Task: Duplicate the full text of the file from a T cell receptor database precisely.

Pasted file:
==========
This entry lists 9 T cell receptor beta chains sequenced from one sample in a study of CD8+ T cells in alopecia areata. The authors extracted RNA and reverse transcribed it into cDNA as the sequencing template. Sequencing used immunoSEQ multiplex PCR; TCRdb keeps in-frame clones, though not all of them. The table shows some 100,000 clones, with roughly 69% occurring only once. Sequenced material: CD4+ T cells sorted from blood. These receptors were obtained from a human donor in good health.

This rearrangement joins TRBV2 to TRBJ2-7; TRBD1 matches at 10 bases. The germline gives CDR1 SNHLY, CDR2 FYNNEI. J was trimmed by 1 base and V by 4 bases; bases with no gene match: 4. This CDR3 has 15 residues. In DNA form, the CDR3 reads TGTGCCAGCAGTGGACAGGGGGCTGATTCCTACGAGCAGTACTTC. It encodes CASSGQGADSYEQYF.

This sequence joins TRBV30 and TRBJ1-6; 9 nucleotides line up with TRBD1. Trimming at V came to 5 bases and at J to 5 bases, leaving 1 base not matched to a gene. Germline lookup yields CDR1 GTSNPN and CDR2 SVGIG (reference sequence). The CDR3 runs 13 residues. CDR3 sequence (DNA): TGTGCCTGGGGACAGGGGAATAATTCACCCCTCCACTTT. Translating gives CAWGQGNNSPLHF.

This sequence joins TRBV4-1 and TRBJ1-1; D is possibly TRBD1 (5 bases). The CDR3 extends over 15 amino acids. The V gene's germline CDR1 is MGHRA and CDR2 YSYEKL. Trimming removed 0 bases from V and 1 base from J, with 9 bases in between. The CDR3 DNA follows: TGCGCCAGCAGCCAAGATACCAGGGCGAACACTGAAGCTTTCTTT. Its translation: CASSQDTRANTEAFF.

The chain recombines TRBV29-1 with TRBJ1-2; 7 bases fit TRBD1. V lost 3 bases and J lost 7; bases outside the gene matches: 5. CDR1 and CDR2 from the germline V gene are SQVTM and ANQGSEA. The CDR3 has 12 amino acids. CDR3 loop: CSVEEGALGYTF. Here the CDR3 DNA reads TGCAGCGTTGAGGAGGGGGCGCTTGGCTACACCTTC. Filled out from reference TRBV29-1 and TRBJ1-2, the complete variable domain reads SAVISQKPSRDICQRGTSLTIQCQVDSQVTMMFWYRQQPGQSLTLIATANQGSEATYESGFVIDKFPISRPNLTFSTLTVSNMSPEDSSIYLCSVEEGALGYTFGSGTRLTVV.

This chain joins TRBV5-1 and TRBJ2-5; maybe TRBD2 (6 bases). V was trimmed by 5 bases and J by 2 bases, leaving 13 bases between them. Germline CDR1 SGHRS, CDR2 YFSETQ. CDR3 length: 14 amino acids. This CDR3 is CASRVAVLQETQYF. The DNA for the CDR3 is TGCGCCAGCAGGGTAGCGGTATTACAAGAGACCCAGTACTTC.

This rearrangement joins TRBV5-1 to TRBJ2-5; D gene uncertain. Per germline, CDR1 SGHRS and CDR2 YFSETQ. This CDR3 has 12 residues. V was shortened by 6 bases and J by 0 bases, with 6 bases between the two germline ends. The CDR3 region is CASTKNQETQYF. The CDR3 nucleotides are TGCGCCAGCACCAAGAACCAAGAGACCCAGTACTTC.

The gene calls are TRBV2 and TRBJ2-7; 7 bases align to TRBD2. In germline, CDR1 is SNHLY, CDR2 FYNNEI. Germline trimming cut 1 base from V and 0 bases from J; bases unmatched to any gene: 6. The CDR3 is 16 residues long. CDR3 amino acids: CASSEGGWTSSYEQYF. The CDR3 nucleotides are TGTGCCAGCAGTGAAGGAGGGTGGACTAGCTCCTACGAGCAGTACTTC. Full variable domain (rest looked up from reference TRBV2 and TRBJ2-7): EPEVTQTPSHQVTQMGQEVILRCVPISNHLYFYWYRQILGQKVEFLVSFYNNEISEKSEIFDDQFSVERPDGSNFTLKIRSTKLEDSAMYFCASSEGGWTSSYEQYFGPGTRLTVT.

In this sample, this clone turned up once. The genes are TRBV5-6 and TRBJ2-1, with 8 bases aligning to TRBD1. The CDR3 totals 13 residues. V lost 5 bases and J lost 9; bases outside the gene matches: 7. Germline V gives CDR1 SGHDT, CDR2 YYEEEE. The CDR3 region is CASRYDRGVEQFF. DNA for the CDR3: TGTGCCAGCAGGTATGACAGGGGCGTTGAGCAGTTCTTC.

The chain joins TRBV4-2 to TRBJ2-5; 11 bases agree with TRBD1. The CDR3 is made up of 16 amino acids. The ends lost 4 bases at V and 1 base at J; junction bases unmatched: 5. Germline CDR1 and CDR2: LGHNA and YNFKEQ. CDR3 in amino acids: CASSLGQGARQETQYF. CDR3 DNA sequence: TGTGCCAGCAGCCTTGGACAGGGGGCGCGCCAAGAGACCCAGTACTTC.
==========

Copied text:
This entry lists 9 T cell receptor beta chains sequenced from one sample in a study of CD8+ T cells in alopecia areata. The authors extracted RNA and reverse transcribed it into cDNA as the sequencing template. Sequencing used immunoSEQ multiplex PCR; TCRdb keeps in-frame clones, though not all of them. The table shows some 100,000 clones, with roughly 69% occurring only once. Sequenced material: CD4+ T cells sorted from blood. These receptors were obtained from a human donor in good health.

This rearrangement joins TRBV2 to TRBJ2-7; TRBD1 matches at 10 bases. The germline gives CDR1 SNHLY, CDR2 FYNNEI. J was trimmed by 1 base and V by 4 bases; bases with no gene match: 4. This CDR3 has 15 residues. In DNA form, the CDR3 reads TGTGCCAGCAGTGGACAGGGGGCTGATTCCTACGAGCAGTACTTC. It encodes CASSGQGADSYEQYF.

This sequence joins TRBV30 and TRBJ1-6; 9 nucleotides line up with TRBD1. Trimming at V came to 5 bases and at J to 5 bases, leaving 1 base not matched to a gene. Germline lookup yields CDR1 GTSNPN and CDR2 SVGIG (reference sequence). The CDR3 runs 13 residues. CDR3 sequence (DNA): TGTGCCTGGGGACAGGGGAATAATTCACCCCTCCACTTT. Translating gives CAWGQGNNSPLHF.

This sequence joins TRBV4-1 and TRBJ1-1; D is possibly TRBD1 (5 bases). The CDR3 extends over 15 amino acids. The V gene's germline CDR1 is MGHRA and CDR2 YSYEKL. Trimming removed 0 bases from V and 1 base from J, with 9 bases in between. The CDR3 DNA follows: TGCGCCAGCAGCCAAGATACCAGGGCGAACACTGAAGCTTTCTTT. Its translation: CASSQDTRANTEAFF.

The chain recombines TRBV29-1 with TRBJ1-2; 7 bases fit TRBD1. V lost 3 bases and J lost 7; bases outside the gene matches: 5. CDR1 and CDR2 from the germline V gene are SQVTM and ANQGSEA. The CDR3 has 12 amino acids. CDR3 loop: CSVEEGALGYTF. Here the CDR3 DNA reads TGCAGCGTTGAGGAGGGGGCGCTTGGCTACACCTTC. Filled out from reference TRBV29-1 and TRBJ1-2, the complete variable domain reads SAVISQKPSRDICQRGTSLTIQCQVDSQVTMMFWYRQQPGQSLTLIATANQGSEATYESGFVIDKFPISRPNLTFSTLTVSNMSPEDSSIYLCSVEEGALGYTFGSGTRLTVV.

This chain joins TRBV5-1 and TRBJ2-5; maybe TRBD2 (6 bases). V was trimmed by 5 bases and J by 2 bases, leaving 13 bases between them. Germline CDR1 SGHRS, CDR2 YFSETQ. CDR3 length: 14 amino acids. This CDR3 is CASRVAVLQETQYF. The DNA for the CDR3 is TGCGCCAGCAGGGTAGCGGTATTACAAGAGACCCAGTACTTC.

This rearrangement joins TRBV5-1 to TRBJ2-5; D gene uncertain. Per germline, CDR1 SGHRS and CDR2 YFSETQ. This CDR3 has 12 residues. V was shortened by 6 bases and J by 0 bases, with 6 bases between the two germline ends. The CDR3 region is CASTKNQETQYF. The CDR3 nucleotides are TGCGCCAGCACCAAGAACCAAGAGACCCAGTACTTC.

The gene calls are TRBV2 and TRBJ2-7; 7 bases align to TRBD2. In germline, CDR1 is SNHLY, CDR2 FYNNEI. Germline trimming cut 1 base from V and 0 bases from J; bases unmatched to any gene: 6. The CDR3 is 16 residues long. CDR3 amino acids: CASSEGGWTSSYEQYF. The CDR3 nucleotides are TGTGCCAGCAGTGAAGGAGGGTGGACTAGCTCCTACGAGCAGTACTTC. Full variable domain (rest looked up from reference TRBV2 and TRBJ2-7): EPEVTQTPSHQVTQMGQEVILRCVPISNHLYFYWYRQILGQKVEFLVSFYNNEISEKSEIFDDQFSVERPDGSNFTLKIRSTKLEDSAMYFCASSEGGWTSSYEQYFGPGTRLTVT.

In this sample, this clone turned up once. The genes are TRBV5-6 and TRBJ2-1, with 8 bases aligning to TRBD1. The CDR3 totals 13 residues. V lost 5 bases and J lost 9; bases outside the gene matches: 7. Germline V gives CDR1 SGHDT, CDR2 YYEEEE. The CDR3 region is CASRYDRGVEQFF. DNA for the CDR3: TGTGCCAGCAGGTATGACAGGGGCGTTGAGCAGTTCTTC.

The chain joins TRBV4-2 to TRBJ2-5; 11 bases agree with TRBD1. The CDR3 is made up of 16 amino acids. The ends lost 4 bases at V and 1 base at J; junction bases unmatched: 5. Germline CDR1 and CDR2: LGHNA and YNFKEQ. CDR3 in amino acids: CASSLGQGARQETQYF. CDR3 DNA sequence: TGTGCCAGCAGCCTTGGACAGGGGGCGCGCCAAGAGACCCAGTACTTC.